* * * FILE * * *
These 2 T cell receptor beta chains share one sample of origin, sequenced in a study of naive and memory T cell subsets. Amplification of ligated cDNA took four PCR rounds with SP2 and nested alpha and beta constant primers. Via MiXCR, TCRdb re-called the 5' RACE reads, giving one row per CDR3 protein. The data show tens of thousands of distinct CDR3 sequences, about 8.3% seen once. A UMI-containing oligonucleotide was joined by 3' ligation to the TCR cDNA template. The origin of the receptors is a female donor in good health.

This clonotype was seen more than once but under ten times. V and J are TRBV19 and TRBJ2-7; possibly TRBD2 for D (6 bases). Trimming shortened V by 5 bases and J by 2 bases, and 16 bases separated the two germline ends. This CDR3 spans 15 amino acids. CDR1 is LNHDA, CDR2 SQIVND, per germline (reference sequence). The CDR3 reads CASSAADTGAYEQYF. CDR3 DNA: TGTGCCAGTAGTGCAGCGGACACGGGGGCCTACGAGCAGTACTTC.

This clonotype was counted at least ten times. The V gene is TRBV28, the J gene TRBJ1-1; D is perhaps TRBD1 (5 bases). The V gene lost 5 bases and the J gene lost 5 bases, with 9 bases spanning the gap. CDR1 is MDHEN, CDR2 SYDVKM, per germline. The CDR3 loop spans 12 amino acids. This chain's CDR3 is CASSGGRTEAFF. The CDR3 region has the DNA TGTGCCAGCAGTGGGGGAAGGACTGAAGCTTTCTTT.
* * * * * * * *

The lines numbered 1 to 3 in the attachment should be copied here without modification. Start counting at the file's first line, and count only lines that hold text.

These 2 T cell receptor beta chains share one sample of origin, sequenced in a study of naive and memory T cell subsets. Amplification of ligated cDNA took four PCR rounds with SP2 and nested alpha and beta constant primers. Via MiXCR, TCRdb re-called the 5' RACE reads, giving one row per CDR3 protein. The data show tens of thousands of distinct CDR3 sequences, about 8.3% seen once. A UMI-containing oligonucleotide was joined by 3' ligation to the TCR cDNA template. The origin of the receptors is a female donor in good health.

This clonotype was seen more than once but under ten times. V and J are TRBV19 and TRBJ2-7; possibly TRBD2 for D (6 bases). Trimming shortened V by 5 bases and J by 2 bases, and 16 bases separated the two germline ends. This CDR3 spans 15 amino acids. CDR1 is LNHDA, CDR2 SQIVND, per germline (reference sequence). The CDR3 reads CASSAADTGAYEQYF. CDR3 DNA: TGTGCCAGTAGTGCAGCGGACACGGGGGCCTACGAGCAGTACTTC.

This clonotype was counted at least ten times. The V gene is TRBV28, the J gene TRBJ1-1; D is perhaps TRBD1 (5 bases). The V gene lost 5 bases and the J gene lost 5 bases, with 9 bases spanning the gap. CDR1 is MDHEN, CDR2 SYDVKM, per germline. The CDR3 loop spans 12 amino acids. This chain's CDR3 is CASSGGRTEAFF. The CDR3 region has the DNA TGTGCCAGCAGTGGGGGAAGGACTGAAGCTTTCTTT.